The Los Angeles–based David Kordansky Gallery, which recently opened a New York space, will now represent artist Odili Donald Odita, who is known for his dynamic abstractions that pulse with energy. Odita will continue to be represented by Jack Shainman Gallery in New York and Stevenson Gallery in Cape Town. He will have his first show at Kordansky next year and will feature in the gallery’s booth at Art Basel in Switzerland this month.
Odita’s paintings and large-scale wall installations are defined by their bright colors arranged in dazzling compositions. These abstractions address some of today’s most pressing issues, like the rise of the alt-right and the relationship between the separation of migrant families at the US border and the country’s history of Japanese internment.
“The work is coming out of these ways of thinking, and abstraction is then another way of being able to communicate these very complex conditions,” the Philadelphia-based artist said in a recent interview. “For me the abstract is real. There’s no sense of it being divorced from reality or divorced from the present or divorced from human emotion or feeling of thinking. It becomes a form of expression or defining a moment or finding meaning.”
He added, “It’s not just about creating a beautiful painting. What is the beautiful painting saying and doing in the process of being beautiful? Abstraction has allowed me to go beyond the limitations of presentation.”
‘Something Beyond the Ordinary’
Born in Nigeria in 1966, Odita has been drawing and making art for as long as he can remember. His father dele was an artist and a professor of African art and archeology at Ohio State University and his childhood home dele was filled with art books and African art and objects, as well as a few pieces by his father dele.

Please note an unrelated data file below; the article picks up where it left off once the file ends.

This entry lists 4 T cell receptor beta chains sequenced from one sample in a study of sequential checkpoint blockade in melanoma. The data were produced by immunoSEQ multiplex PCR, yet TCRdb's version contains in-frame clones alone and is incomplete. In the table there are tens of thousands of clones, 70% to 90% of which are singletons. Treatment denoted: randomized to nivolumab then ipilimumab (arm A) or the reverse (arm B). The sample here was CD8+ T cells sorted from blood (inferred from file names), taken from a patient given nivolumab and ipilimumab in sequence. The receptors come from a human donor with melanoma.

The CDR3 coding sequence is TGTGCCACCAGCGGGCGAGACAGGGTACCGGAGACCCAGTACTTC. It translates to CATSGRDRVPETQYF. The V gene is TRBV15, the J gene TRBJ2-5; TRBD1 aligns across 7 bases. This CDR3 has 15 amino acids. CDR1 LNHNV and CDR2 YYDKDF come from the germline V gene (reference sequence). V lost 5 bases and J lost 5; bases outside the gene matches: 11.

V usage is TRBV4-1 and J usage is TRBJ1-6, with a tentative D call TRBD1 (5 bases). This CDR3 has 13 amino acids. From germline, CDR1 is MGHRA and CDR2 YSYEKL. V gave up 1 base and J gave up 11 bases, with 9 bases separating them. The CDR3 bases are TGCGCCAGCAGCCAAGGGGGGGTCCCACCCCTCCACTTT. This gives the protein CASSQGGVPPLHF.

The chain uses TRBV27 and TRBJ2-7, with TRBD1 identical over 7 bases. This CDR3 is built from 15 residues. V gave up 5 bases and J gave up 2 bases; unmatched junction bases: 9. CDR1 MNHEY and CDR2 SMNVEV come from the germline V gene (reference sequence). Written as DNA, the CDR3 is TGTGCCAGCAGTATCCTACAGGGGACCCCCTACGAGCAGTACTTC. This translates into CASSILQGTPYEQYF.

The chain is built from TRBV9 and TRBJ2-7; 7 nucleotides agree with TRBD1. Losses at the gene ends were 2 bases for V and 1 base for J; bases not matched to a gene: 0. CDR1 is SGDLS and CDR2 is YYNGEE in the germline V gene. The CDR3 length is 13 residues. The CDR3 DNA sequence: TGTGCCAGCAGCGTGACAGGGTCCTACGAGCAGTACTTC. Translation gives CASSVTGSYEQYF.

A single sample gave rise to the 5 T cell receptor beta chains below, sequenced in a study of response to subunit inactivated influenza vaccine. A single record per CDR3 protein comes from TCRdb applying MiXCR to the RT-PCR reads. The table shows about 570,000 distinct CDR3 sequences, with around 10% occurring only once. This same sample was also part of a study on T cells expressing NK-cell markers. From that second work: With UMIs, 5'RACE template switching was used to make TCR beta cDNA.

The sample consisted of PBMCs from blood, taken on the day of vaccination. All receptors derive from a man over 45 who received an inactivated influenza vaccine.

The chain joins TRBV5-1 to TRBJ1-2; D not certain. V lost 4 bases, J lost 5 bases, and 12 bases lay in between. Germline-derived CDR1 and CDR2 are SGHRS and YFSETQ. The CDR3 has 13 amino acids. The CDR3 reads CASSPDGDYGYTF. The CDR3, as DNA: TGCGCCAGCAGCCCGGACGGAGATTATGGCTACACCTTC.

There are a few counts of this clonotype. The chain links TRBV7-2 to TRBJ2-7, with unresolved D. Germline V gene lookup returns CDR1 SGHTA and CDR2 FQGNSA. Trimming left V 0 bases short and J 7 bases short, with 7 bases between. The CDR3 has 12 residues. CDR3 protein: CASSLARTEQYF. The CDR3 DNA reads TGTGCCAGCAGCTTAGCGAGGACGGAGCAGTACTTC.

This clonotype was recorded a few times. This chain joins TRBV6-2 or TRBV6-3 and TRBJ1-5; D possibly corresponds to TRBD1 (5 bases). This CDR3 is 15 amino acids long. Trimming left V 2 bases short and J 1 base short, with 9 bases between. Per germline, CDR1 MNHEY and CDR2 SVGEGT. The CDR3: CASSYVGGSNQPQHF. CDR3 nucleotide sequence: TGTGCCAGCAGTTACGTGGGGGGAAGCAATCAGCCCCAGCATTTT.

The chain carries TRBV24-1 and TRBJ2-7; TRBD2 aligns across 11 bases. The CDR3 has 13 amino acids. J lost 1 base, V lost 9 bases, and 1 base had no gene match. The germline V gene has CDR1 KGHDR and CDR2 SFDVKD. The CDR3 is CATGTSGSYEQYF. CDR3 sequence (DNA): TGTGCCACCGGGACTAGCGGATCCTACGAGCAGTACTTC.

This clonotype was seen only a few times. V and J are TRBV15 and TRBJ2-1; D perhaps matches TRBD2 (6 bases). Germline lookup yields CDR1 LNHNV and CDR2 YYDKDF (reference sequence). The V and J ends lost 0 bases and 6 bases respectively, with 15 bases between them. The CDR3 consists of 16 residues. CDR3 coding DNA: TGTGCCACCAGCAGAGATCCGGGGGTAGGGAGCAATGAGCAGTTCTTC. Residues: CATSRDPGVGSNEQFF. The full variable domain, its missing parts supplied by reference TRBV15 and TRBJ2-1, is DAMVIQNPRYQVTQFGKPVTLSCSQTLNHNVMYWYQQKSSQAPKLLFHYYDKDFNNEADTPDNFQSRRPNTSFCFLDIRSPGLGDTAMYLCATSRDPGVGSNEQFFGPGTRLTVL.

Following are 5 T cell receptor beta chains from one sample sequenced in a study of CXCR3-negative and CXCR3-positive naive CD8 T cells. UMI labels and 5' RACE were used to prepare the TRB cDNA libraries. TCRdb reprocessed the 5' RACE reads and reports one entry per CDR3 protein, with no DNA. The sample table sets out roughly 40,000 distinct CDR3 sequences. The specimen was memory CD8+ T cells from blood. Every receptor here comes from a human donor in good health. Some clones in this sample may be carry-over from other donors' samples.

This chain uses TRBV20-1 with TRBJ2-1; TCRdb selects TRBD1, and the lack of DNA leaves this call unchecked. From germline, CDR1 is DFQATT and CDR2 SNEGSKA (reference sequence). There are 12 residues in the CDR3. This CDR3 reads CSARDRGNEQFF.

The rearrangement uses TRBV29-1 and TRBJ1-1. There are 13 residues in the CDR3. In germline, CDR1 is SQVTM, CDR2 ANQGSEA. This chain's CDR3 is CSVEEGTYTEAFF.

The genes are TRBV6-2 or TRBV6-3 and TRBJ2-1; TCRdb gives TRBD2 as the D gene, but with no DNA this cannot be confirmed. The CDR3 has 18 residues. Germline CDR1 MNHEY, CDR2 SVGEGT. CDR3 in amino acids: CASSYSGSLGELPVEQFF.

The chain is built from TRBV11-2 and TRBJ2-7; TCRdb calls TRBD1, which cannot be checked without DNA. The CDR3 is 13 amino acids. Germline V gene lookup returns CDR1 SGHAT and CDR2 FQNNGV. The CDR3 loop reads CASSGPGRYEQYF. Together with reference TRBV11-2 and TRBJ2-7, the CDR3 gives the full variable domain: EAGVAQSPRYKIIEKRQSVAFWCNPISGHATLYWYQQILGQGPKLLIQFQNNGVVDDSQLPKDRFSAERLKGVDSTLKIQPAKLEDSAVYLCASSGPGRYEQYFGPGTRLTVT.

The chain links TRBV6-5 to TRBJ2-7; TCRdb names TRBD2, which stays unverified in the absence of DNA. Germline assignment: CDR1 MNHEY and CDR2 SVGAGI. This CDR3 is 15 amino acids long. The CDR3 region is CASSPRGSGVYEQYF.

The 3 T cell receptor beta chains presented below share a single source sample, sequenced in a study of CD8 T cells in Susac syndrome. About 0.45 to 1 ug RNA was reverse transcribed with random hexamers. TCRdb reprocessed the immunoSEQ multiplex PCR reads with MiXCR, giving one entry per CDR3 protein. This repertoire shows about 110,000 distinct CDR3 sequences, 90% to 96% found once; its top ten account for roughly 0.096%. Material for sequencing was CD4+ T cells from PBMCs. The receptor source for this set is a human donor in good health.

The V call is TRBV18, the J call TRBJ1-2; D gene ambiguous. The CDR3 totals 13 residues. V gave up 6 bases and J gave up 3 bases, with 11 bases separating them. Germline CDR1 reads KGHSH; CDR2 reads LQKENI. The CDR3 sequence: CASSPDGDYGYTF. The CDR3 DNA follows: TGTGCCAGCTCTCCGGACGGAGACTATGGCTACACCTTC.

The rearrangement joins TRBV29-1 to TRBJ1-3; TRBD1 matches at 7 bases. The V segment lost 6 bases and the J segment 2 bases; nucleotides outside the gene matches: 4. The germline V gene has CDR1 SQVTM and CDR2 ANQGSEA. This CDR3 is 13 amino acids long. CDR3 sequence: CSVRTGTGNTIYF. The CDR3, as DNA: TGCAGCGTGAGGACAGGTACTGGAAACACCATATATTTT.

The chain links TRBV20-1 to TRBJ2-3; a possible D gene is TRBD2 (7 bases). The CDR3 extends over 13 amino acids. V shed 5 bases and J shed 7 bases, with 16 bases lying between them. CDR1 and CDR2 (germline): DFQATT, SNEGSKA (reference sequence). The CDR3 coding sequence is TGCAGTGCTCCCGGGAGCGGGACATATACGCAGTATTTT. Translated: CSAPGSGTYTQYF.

His father had collected a series of black-and-white prints. One day Odita sat down and began to copy the stack of prints to improve his drawing skills from him. “I remember sitting at a table and drawing one after the other until I woke up with my face in my drawings,” he said. “It was like just an automatic action just to experience the work by redrawing it.” (He also copied from Marvel comic books, including those featuring Thor, the Incredible Hulk, and the Fantastic Four.)
When he was around eight years old, Odita began to help his father stretch and plaster his canvases. That experience he said continues to influence how he approaches “structure, shape, and color” in his own work. He added, “It’s things like that make me think there is something beyond the ordinary with my connection to art.”
He had entered college at Ohio State as a figurative painter but slowly gravitated toward abstraction after trying to emulate the work of an MFA student who encouraged him “to do your own thing.”
He continued, “It made me really think about what I want to say. From there on, my work started going toward abstraction in its own way. I started to really engage with what space and time and meaning could be in that format and this kind of thinking.”
Though he almost exclusively works in abstraction now, Odita said he doesn’t see his work as that far removed from the figurative works he had made when he was an art student, or from figuration in general.
“If I’m an abstract artist, but I’m looking at the corners of ceilings and the light shift in a room or a set of steps, am I truly abstracting something? Or is it still a form of representation, of engaging in the real? These are questions I have for myself,” he said. “This distinction between abstraction and figuration is just really a superficial one. It’s all about how you’re engaging the world.”